SuperStroke Wrist Lock Putter Grip Review

We were more than a little intrigued when SuperStroke announced its new Wrist Lock putting grip.

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It is USGA approved and ‘engineered to “lock” in the upper wrist to prevent any unwanted motion leads to greater consistency in starting the ball on-line and overall distance control’.

Given there is definite merit in the Arm lock method, used so prolifically by Bryson DeChambeau, we were keen to give this unique approach to it a try. We put it on an old TaylorMade putter and tested it on the excellent practice putting green at Burghley Park Golf Club on a variety of lengths and slopes of putt.

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Our first question was, how is this legal? Well it turns out that, under the Rules of Golf:

“A putter grip may have a non‑circular cross-section, provided that the cross-section has no concavity, is symmetrical and remains generally similar throughout the length of the grip. The phrase “generally similar” is interpreted to mean: (i) that the butt (top) end of the grip must not involve a sharp change in slope or dramatic flare on the underside.”

So the fact that the Wrist Lock grip has dramatic flare on the side, to make it sit better into the inside of the lead arm, and not the underside appears to be the reason it is conforming under the rules.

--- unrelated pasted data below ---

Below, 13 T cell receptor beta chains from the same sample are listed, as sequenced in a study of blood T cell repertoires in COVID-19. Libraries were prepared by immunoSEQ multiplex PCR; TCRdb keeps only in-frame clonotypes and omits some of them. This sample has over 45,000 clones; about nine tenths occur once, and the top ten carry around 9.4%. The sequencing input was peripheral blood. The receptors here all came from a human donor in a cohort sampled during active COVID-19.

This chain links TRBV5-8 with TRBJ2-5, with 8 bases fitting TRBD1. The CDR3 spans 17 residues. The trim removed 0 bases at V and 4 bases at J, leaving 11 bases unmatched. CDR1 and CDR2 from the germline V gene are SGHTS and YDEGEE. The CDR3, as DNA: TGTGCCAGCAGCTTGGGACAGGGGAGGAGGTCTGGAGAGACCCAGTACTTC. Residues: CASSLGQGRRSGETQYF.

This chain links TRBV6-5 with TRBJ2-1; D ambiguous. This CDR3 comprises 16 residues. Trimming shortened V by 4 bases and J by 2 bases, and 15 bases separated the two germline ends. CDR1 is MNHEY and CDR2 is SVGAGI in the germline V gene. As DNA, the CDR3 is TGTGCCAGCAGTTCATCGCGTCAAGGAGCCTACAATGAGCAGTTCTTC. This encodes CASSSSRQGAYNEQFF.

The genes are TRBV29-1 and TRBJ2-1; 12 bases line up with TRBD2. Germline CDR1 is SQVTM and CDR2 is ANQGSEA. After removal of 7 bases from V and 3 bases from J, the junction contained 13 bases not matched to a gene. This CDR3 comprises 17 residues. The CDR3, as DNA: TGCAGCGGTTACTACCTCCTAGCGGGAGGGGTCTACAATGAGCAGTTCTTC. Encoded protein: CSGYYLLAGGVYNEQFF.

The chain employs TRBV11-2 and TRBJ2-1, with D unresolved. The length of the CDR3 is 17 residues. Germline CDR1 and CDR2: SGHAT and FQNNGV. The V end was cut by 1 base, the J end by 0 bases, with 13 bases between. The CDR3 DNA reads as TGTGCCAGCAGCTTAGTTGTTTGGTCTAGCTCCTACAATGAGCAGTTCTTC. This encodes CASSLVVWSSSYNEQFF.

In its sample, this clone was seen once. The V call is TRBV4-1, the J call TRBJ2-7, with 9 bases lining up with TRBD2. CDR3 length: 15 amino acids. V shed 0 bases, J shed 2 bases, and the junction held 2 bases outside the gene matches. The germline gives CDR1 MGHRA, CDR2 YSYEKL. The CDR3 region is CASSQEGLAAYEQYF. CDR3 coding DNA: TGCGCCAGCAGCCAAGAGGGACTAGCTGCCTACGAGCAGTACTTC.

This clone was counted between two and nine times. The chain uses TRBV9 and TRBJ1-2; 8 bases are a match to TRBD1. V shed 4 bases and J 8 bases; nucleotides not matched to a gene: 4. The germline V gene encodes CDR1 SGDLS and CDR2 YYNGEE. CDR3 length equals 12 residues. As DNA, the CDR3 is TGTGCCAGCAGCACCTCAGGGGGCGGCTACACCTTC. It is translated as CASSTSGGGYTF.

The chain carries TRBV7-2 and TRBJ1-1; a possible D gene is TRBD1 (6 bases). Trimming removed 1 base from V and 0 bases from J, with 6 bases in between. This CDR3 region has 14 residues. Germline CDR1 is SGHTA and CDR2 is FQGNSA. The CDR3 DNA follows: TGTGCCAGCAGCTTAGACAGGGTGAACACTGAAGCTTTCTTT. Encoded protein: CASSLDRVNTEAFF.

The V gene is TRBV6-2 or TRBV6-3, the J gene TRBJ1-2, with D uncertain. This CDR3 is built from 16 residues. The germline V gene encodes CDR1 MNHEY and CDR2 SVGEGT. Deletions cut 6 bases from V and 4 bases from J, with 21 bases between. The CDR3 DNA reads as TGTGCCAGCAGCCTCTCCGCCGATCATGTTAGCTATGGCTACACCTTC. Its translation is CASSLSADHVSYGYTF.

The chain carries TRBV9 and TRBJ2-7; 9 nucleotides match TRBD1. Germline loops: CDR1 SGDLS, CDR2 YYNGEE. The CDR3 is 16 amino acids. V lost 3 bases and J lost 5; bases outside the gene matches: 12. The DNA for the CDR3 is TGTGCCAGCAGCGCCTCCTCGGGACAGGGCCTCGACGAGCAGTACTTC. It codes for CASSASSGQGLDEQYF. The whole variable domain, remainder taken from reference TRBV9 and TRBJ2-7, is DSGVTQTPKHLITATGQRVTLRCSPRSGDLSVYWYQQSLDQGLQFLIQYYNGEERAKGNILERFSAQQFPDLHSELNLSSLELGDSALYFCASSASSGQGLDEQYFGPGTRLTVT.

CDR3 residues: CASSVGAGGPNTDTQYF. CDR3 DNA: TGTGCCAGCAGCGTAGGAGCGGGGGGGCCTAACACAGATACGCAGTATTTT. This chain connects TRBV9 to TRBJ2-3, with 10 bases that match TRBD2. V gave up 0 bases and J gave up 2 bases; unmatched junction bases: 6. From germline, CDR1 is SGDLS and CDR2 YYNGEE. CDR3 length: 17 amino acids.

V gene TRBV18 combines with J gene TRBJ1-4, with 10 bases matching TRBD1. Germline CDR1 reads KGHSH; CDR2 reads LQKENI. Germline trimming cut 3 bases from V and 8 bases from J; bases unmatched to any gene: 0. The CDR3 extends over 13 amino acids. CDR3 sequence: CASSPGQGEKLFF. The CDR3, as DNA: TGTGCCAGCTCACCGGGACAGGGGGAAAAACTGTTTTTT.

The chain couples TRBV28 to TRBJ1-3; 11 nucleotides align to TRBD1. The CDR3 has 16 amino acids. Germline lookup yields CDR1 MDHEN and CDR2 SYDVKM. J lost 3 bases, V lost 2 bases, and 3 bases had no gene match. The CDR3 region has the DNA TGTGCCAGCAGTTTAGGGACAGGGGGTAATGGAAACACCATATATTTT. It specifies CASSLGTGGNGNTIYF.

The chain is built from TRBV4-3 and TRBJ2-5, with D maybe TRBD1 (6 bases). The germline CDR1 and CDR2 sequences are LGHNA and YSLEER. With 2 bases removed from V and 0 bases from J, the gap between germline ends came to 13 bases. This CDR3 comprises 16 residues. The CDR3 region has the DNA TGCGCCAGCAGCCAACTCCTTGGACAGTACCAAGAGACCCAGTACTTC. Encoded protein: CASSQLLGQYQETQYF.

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It is noticeably longer than a conventional putter grip and has the same no taper concept on the front moving down as other SuperStroke models.

Generally it feels good, although we’d have preferred the shape on top to be more pronounced. We found the lower down you hold it the more naturally it fits, so you might want to think about adding some length to your putter to accommodate this and stop you bending over too much.

It’s design unquestionably helps in applying pressure into the lead arm and increasing the tension in the wrists to stop them breaking down, so your stroke feels a lot more robotic.

As a result, our stroke felt like it was more easy to replicate although we struggled from long range initially. You also need to employ a lot of shaft lean at address to get the top of the grip fitting securely against your arm.

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We therefore the ball tended to dig into the ground a little after impact because of how much effective loft we’d taken off from the added shaft lean. That said, with the hands so far ahead of the ball we did feel like they were travelling more upwards and the putter head was attacking the ball shallower, so you may not need to adjust the loft as much as you might think, only 1-2 degrees should do the trick.

This grip would certainly work better if you already employ a lot of shaft lean in your method or if you are quite bent over when you putt.

It isn’t quite as simple as putting it on a normal putter and off you go but regardless of how you hold the putter, this grip could certainly help improve your overall consistency by taking the smaller moving parts out of the equation.

With some subtle tweaks to the make up of your putter combined with this grip you can utilize the bigger muscles for a more repeatable stroke and over time, you will regain the feel required to control distance from longer range.

Undoubtedly worth a try if you struggle to hole your fair share of putts.